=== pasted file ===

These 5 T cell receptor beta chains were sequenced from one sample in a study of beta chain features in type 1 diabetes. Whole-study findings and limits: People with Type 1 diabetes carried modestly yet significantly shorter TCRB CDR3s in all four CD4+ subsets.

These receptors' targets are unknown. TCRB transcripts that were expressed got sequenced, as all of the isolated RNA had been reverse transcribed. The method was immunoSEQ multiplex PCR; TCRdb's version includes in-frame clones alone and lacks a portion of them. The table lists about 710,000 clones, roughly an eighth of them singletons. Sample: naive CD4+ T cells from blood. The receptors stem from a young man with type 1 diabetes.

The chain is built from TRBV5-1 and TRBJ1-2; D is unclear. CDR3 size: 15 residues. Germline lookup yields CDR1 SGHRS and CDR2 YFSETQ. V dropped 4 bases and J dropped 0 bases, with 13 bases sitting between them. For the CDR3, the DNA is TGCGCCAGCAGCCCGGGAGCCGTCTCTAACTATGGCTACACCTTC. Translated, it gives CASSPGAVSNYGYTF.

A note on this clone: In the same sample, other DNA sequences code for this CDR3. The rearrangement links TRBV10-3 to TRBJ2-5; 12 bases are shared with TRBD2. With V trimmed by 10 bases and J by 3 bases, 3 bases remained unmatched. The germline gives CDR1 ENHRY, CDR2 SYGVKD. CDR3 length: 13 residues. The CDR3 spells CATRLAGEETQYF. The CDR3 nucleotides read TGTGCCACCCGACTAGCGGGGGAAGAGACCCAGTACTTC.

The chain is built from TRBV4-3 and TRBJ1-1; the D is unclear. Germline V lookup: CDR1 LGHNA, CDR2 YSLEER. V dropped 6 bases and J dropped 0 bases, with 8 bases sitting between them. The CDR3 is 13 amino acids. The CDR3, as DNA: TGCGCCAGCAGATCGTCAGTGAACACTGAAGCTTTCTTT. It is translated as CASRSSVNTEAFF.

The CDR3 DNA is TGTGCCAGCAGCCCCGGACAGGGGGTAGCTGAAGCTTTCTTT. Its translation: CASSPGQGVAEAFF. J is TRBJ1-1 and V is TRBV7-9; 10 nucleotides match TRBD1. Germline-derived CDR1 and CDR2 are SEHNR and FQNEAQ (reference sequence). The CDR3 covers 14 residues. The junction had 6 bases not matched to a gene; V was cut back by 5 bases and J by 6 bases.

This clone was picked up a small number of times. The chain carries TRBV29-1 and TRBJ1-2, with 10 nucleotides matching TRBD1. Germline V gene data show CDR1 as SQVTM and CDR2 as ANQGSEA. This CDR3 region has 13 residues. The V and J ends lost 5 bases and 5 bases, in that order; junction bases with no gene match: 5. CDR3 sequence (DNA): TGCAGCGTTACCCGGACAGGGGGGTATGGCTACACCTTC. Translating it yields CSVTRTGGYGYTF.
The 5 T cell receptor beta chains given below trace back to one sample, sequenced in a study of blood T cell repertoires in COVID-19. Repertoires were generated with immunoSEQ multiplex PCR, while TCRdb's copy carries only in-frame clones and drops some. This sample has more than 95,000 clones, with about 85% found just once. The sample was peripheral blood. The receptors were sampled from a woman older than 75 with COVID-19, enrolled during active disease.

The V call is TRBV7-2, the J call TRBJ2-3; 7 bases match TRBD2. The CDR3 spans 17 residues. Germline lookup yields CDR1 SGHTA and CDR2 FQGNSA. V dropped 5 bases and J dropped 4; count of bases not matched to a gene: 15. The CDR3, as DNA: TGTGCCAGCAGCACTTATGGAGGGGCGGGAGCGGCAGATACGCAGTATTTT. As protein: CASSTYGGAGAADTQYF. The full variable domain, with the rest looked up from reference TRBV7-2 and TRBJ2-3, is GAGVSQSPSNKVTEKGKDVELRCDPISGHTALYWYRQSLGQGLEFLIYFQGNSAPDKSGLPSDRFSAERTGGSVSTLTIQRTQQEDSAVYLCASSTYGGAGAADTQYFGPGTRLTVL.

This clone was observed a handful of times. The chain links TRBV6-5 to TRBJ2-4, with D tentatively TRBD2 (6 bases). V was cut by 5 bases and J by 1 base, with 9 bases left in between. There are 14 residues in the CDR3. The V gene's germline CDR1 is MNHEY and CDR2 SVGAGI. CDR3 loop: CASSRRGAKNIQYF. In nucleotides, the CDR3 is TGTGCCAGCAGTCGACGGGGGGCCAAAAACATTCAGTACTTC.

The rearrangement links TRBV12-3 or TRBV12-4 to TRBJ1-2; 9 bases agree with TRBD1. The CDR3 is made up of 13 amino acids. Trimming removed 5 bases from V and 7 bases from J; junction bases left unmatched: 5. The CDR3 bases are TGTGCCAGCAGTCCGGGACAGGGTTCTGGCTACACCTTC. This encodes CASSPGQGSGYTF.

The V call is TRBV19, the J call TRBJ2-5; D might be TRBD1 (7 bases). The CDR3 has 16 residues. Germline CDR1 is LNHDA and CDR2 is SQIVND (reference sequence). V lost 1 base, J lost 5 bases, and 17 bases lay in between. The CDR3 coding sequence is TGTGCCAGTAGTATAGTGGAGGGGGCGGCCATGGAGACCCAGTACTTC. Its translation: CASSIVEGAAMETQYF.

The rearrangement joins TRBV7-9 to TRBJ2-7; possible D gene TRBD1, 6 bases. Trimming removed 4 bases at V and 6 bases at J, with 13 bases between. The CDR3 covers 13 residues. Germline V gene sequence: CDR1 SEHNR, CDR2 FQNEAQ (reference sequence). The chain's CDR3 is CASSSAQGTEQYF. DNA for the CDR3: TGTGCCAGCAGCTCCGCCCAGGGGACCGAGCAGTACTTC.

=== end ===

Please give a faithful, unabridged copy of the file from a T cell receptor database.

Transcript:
These 5 T cell receptor beta chains were sequenced from one sample in a study of beta chain features in type 1 diabetes. Whole-study findings and limits: People with Type 1 diabetes carried modestly yet significantly shorter TCRB CDR3s in all four CD4+ subsets.

These receptors' targets are unknown. TCRB transcripts that were expressed got sequenced, as all of the isolated RNA had been reverse transcribed. The method was immunoSEQ multiplex PCR; TCRdb's version includes in-frame clones alone and lacks a portion of them. The table lists about 710,000 clones, roughly an eighth of them singletons. Sample: naive CD4+ T cells from blood. The receptors stem from a young man with type 1 diabetes.

The chain is built from TRBV5-1 and TRBJ1-2; D is unclear. CDR3 size: 15 residues. Germline lookup yields CDR1 SGHRS and CDR2 YFSETQ. V dropped 4 bases and J dropped 0 bases, with 13 bases sitting between them. For the CDR3, the DNA is TGCGCCAGCAGCCCGGGAGCCGTCTCTAACTATGGCTACACCTTC. Translated, it gives CASSPGAVSNYGYTF.

A note on this clone: In the same sample, other DNA sequences code for this CDR3. The rearrangement links TRBV10-3 to TRBJ2-5; 12 bases are shared with TRBD2. With V trimmed by 10 bases and J by 3 bases, 3 bases remained unmatched. The germline gives CDR1 ENHRY, CDR2 SYGVKD. CDR3 length: 13 residues. The CDR3 spells CATRLAGEETQYF. The CDR3 nucleotides read TGTGCCACCCGACTAGCGGGGGAAGAGACCCAGTACTTC.

The chain is built from TRBV4-3 and TRBJ1-1; the D is unclear. Germline V lookup: CDR1 LGHNA, CDR2 YSLEER. V dropped 6 bases and J dropped 0 bases, with 8 bases sitting between them. The CDR3 is 13 amino acids. The CDR3, as DNA: TGCGCCAGCAGATCGTCAGTGAACACTGAAGCTTTCTTT. It is translated as CASRSSVNTEAFF.

The CDR3 DNA is TGTGCCAGCAGCCCCGGACAGGGGGTAGCTGAAGCTTTCTTT. Its translation: CASSPGQGVAEAFF. J is TRBJ1-1 and V is TRBV7-9; 10 nucleotides match TRBD1. Germline-derived CDR1 and CDR2 are SEHNR and FQNEAQ (reference sequence). The CDR3 covers 14 residues. The junction had 6 bases not matched to a gene; V was cut back by 5 bases and J by 6 bases.

This clone was picked up a small number of times. The chain carries TRBV29-1 and TRBJ1-2, with 10 nucleotides matching TRBD1. Germline V gene data show CDR1 as SQVTM and CDR2 as ANQGSEA. This CDR3 region has 13 residues. The V and J ends lost 5 bases and 5 bases, in that order; junction bases with no gene match: 5. CDR3 sequence (DNA): TGCAGCGTTACCCGGACAGGGGGGTATGGCTACACCTTC. Translating it yields CSVTRTGGYGYTF.
The 5 T cell receptor beta chains given below trace back to one sample, sequenced in a study of blood T cell repertoires in COVID-19. Repertoires were generated with immunoSEQ multiplex PCR, while TCRdb's copy carries only in-frame clones and drops some. This sample has more than 95,000 clones, with about 85% found just once. The sample was peripheral blood. The receptors were sampled from a woman older than 75 with COVID-19, enrolled during active disease.

The V call is TRBV7-2, the J call TRBJ2-3; 7 bases match TRBD2. The CDR3 spans 17 residues. Germline lookup yields CDR1 SGHTA and CDR2 FQGNSA. V dropped 5 bases and J dropped 4; count of bases not matched to a gene: 15. The CDR3, as DNA: TGTGCCAGCAGCACTTATGGAGGGGCGGGAGCGGCAGATACGCAGTATTTT. As protein: CASSTYGGAGAADTQYF. The full variable domain, with the rest looked up from reference TRBV7-2 and TRBJ2-3, is GAGVSQSPSNKVTEKGKDVELRCDPISGHTALYWYRQSLGQGLEFLIYFQGNSAPDKSGLPSDRFSAERTGGSVSTLTIQRTQQEDSAVYLCASSTYGGAGAADTQYFGPGTRLTVL.

This clone was observed a handful of times. The chain links TRBV6-5 to TRBJ2-4, with D tentatively TRBD2 (6 bases). V was cut by 5 bases and J by 1 base, with 9 bases left in between. There are 14 residues in the CDR3. The V gene's germline CDR1 is MNHEY and CDR2 SVGAGI. CDR3 loop: CASSRRGAKNIQYF. In nucleotides, the CDR3 is TGTGCCAGCAGTCGACGGGGGGCCAAAAACATTCAGTACTTC.

The rearrangement links TRBV12-3 or TRBV12-4 to TRBJ1-2; 9 bases agree with TRBD1. The CDR3 is made up of 13 amino acids. Trimming removed 5 bases from V and 7 bases from J; junction bases left unmatched: 5. The CDR3 bases are TGTGCCAGCAGTCCGGGACAGGGTTCTGGCTACACCTTC. This encodes CASSPGQGSGYTF.

The V call is TRBV19, the J call TRBJ2-5; D might be TRBD1 (7 bases). The CDR3 has 16 residues. Germline CDR1 is LNHDA and CDR2 is SQIVND (reference sequence). V lost 1 base, J lost 5 bases, and 17 bases lay in between. The CDR3 coding sequence is TGTGCCAGTAGTATAGTGGAGGGGGCGGCCATGGAGACCCAGTACTTC. Its translation: CASSIVEGAAMETQYF.

The rearrangement joins TRBV7-9 to TRBJ2-7; possible D gene TRBD1, 6 bases. Trimming removed 4 bases at V and 6 bases at J, with 13 bases between. The CDR3 covers 13 residues. Germline V gene sequence: CDR1 SEHNR, CDR2 FQNEAQ (reference sequence). The chain's CDR3 is CASSSAQGTEQYF. DNA for the CDR3: TGTGCCAGCAGCTCCGCCCAGGGGACCGAGCAGTACTTC.